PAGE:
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Microsoft begs you not to ditch Edge on Google's own Chrome download page
Monopoly giant can't stand it when anyone else has a monopoly
Microsoft Edge has been spotted inserting a banner into the Chrome download page on Google.com begging people to stick with the Windows giant's browser.
As noted this week by Neowin, an attempt to download and install Chrome Canary using Edge Canary – both experimental browser builds – led to the presentation in the Edge browser window of a banner graphic celebrating the merits of Edge.
Screenshot of Edge injecting an anti-Chrome banner ad into Google.com's Chrome download page ... Source: Chris Frantz
"Microsoft Edge runs on the same technology as Chrome, with the added trust of Microsoft," the banner proclaims atop a button labeled "Browse securely now."
This was on a Google web page,
google.com/chrome/canary/thank-you.html, and it's not clear how this ad surfaced. Edge appears to display the banner by itself when the user surfs to the Chrome download page on Google.com, which is just a little bit aggressive.
Microsoft did not immediately respond to a request to explain the promotion and the mechanics behind it. We note that Edge is powered by the open source Chromium engine also at the heart of Google Chrome.
The ad does not appear to have been delivered through normal ad servers based on its page placement. There's debate among those discussing the banner online whether the ad consists of code injected by Edge into Google's webpage, which would make it detectable and removable as part of the Document Object Model.
It has also been suggested that the ad may come from Edge as an interface element that's stacked atop the rendered web page. We believe this is the case.
An individual familiar with browser development confirmed to The Register that he could reproduce the ad, which was said to be written in HTML but wasn't placed "in" the page. He described the ad as its own browser window that, surprisingly, was viewable with Edge's "Inspect" option for viewing source code.
Our source speculated the ad was implemented in a way that pushes down the "Content area" – the space where loaded web pages get rendered – to make space for a second rendering area that holds the ad.
The main content area and the ad content area do not interact with each other – they exist in separate worlds, so to speak. But the presence of the ad content area can be inferred by checking the main window's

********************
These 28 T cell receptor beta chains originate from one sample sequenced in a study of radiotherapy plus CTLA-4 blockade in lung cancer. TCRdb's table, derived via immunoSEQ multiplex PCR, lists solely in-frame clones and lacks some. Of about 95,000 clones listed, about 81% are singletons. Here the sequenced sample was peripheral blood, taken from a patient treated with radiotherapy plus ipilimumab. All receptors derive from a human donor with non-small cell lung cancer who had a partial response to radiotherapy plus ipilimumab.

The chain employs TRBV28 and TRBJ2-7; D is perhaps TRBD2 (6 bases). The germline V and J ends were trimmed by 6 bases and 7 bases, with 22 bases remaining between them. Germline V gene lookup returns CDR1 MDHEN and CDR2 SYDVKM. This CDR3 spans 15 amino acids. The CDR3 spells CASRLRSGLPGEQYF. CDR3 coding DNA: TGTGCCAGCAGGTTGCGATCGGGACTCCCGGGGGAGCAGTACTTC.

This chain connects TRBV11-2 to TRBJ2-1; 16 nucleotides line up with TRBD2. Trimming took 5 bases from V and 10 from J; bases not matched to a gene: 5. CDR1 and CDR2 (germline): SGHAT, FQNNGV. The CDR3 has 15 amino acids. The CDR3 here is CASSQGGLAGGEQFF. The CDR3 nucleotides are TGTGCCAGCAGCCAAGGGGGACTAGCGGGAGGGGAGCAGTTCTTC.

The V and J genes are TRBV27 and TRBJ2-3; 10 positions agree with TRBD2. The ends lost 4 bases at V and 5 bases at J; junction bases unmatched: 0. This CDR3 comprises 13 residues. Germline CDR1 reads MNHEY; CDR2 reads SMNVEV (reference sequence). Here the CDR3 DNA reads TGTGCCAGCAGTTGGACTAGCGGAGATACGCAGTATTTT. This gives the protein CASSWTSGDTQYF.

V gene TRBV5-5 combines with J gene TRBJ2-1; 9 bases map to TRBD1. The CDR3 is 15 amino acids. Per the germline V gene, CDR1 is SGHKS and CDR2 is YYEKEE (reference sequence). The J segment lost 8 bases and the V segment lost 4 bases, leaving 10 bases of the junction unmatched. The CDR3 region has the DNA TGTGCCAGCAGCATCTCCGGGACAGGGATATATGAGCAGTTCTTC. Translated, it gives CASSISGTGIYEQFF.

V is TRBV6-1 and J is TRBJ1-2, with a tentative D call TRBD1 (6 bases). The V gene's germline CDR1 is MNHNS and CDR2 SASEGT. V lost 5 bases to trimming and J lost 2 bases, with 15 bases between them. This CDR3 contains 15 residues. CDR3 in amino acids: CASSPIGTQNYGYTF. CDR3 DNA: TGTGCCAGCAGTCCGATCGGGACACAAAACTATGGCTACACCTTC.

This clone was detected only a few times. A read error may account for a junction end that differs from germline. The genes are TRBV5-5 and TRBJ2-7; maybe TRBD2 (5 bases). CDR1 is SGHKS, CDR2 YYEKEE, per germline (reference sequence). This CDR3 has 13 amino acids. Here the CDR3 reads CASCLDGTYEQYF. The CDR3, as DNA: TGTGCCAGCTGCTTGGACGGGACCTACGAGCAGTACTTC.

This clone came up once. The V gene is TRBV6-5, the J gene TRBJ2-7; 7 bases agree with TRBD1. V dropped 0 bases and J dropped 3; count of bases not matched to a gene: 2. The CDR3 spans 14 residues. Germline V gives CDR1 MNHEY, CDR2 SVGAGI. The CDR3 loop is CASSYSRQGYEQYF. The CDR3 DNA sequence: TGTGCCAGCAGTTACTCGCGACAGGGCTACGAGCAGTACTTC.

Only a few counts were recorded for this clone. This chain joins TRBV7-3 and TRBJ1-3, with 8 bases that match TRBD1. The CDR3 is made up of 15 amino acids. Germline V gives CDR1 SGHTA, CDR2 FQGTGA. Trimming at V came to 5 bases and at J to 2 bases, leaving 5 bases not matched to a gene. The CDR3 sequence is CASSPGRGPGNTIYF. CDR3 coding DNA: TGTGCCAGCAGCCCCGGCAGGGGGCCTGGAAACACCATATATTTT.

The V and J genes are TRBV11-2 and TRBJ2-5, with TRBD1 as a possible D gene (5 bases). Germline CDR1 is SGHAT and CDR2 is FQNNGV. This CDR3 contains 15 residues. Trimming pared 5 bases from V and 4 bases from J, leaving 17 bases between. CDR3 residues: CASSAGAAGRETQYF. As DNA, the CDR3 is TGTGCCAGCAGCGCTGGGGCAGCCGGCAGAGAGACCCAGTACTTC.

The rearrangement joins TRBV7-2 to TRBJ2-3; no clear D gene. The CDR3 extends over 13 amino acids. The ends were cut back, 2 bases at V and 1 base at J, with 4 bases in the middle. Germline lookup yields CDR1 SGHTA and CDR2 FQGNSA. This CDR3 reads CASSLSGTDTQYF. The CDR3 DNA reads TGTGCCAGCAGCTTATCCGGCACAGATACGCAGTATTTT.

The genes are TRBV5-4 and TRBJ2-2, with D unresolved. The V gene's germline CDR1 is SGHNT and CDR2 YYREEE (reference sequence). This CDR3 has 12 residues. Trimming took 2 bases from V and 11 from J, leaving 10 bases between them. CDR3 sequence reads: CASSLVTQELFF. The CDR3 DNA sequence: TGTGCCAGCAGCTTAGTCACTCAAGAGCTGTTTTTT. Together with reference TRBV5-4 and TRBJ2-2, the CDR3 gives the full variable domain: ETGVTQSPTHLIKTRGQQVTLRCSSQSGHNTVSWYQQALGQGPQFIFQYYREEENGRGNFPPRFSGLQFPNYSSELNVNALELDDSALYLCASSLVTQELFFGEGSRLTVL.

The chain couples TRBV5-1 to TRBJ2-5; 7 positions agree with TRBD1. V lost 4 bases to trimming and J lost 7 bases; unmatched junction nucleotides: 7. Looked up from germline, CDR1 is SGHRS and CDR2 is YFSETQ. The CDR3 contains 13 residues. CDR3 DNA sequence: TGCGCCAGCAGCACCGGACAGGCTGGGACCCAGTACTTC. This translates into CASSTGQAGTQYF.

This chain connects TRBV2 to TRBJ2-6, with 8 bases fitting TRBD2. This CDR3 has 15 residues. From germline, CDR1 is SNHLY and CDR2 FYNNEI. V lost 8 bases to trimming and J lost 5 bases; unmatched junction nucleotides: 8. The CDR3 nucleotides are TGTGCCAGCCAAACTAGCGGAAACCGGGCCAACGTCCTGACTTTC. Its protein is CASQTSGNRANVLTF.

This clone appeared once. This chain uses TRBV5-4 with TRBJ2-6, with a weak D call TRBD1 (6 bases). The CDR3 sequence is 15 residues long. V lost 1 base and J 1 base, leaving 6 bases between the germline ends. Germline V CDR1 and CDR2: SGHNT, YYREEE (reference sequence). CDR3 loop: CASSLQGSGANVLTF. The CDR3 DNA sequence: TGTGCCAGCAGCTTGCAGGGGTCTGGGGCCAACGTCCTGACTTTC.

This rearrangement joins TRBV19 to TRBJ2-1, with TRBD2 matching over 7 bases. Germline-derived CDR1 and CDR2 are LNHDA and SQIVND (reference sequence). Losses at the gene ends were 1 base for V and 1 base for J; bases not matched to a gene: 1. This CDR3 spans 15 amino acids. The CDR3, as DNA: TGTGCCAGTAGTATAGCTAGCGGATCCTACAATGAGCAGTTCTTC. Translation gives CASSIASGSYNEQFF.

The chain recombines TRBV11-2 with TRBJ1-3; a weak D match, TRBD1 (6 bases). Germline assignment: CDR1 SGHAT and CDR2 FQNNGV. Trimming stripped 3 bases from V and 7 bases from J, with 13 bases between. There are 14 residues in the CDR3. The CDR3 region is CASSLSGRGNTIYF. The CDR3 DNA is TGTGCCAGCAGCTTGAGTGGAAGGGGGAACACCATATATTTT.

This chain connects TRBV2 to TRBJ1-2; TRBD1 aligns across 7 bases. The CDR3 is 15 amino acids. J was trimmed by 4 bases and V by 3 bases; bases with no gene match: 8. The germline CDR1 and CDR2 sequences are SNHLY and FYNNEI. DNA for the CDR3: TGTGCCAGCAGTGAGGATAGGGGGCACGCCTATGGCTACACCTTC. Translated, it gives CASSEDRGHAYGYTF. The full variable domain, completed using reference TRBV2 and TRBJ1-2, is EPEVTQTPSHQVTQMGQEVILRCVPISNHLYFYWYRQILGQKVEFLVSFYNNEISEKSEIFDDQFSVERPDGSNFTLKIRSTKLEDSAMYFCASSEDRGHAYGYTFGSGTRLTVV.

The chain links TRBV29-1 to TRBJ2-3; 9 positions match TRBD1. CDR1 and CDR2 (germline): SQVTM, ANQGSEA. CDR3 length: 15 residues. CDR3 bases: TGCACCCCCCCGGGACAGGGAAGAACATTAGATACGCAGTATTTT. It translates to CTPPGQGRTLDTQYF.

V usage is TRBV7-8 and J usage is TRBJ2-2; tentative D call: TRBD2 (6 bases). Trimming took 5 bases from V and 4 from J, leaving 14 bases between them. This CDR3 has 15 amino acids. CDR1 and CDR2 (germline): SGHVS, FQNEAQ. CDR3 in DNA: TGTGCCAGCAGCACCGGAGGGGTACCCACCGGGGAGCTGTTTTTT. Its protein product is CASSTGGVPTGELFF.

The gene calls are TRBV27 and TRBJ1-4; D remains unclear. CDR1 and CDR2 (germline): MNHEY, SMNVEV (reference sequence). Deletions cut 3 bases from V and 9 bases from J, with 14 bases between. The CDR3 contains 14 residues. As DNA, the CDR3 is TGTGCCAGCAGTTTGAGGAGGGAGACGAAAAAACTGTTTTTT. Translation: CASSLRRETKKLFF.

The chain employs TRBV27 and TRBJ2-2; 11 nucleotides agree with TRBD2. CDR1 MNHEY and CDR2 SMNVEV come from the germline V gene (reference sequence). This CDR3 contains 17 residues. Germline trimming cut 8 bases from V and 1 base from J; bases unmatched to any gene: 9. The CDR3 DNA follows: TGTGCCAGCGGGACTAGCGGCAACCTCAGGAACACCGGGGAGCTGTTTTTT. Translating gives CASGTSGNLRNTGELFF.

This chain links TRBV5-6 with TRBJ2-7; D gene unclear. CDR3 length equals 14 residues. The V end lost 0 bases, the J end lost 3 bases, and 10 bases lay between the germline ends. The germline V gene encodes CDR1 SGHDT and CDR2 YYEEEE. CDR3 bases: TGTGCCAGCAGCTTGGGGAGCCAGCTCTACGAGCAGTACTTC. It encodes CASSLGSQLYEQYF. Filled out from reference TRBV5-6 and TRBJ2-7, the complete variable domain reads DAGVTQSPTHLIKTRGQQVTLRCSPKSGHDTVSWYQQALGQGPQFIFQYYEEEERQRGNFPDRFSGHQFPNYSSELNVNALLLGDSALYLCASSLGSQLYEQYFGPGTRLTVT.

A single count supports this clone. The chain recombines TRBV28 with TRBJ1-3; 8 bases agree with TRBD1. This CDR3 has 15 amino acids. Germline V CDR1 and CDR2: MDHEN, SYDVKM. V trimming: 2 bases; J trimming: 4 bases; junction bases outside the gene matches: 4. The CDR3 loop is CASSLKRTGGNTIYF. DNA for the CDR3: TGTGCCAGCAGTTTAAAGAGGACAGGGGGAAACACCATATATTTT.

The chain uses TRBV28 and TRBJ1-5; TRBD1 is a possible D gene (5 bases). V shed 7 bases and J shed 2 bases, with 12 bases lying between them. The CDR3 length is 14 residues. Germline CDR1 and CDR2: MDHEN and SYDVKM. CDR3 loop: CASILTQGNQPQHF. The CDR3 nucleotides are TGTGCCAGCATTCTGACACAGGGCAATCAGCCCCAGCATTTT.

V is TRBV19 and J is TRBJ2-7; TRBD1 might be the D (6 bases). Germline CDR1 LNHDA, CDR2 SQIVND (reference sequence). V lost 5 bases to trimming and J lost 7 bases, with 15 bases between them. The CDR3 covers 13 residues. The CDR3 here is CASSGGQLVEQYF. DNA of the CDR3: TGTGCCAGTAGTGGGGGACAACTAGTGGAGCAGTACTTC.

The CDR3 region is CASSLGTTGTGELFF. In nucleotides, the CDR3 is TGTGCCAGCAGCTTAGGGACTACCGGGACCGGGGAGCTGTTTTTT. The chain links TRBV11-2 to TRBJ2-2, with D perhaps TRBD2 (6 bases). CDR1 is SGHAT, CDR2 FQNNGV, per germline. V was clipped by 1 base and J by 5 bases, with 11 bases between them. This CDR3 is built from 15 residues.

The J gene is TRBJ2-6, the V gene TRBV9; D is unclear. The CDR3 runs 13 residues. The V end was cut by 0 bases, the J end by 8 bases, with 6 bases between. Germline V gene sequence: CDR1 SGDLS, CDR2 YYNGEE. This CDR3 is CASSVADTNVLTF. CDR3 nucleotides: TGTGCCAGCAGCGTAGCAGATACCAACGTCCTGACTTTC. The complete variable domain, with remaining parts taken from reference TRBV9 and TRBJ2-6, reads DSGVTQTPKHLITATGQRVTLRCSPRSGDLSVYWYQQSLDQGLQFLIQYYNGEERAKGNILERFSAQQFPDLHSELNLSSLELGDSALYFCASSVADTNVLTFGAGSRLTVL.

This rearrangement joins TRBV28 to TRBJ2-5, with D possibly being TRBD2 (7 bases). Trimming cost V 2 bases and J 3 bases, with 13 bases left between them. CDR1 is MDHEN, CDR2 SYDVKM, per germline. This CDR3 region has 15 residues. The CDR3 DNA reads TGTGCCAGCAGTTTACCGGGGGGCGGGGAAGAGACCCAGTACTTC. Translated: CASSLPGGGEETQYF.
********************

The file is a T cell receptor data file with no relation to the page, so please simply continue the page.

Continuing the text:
Given two browser windows, one with the ad and one without, the main window with the ad will have an
innerHeight value that's less than a similarly sized window without the ad. The difference in the two measurements should correspond to the height of the ad content area.
Similar behavior can be found when visiting the Chrome Web Store using Microsoft Edge on macOS: the Chrome Web Store page is topped by an Edge banner that states, "Now you can add extensions from the Chrome Web Store to Microsoft Edge," followed by a boxed button that says, "Allow extensions from other stores."
The button produces a popup dialog box requesting permission to allow browser extensions from other stores, specifically the Microsoft Edge add-ons site.
Crucially, this banner does not appear to be part of the Chrome Web Store page. It does not show up in the Chrome Web Store HTML code and, unlike the Chrome page ad, it cannot be inspected using Edge's developer tools. Similarly, the popup dialog box cannot be inspected. But the Chrome Web Store banner measures 45 pixels high based on a comparison of
Among those who concern themselves with the nuances of browser behavior, it's argued that blurring the boundaries between what the browser presents and what the website presents is both confusing and a potential security risk.
As of Wednesday, Edge's self-promotion on the Chrome download page became more scarce and the ad now is said to appear only when trying to download Chrome using Edge Beta. Other Edge release channels Canary, Dev, and Stable reportedly no longer display the promotion.
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Companies commonly pitch their own products on their own websites. And they often place ads on search results pages when people search for competitors' products. For example, entering the keywords "download Chrome" in macOS Edge, using Bing as the default search engine, presently produces a "Promoted by Microsoft" ad for Edge atop the Bing search results list. And searching "download Firefox" via Bing will lead to the same ad. But these ads exist within the context of the search result page.
Microsoft earlier this month introduced a new version of Bing that's paired with AI chatbot ChatGPT. The AI flavoring has also shown up in its Edge browser. Microsoft executives have made clear that they see AI service integration as a way to differentiate company products and to win market share from Google Search and Google Chrome.
Google's market dominance in search and browsers has for years been the subject of antitrust inquiries. These investigations and lawsuits, together with the implementation of the European Digital Markets Act, may finally open the door to Bing and Edge.
Microsoft has quite a bit of headroom for its search service and browser: Bing had about 3.03 percent of the global search market and Edge had about 4.6 percent of the global browser market, according to StatCounter. Now it just has to reconcile "the added trust of Microsoft" with its ad strategy. ®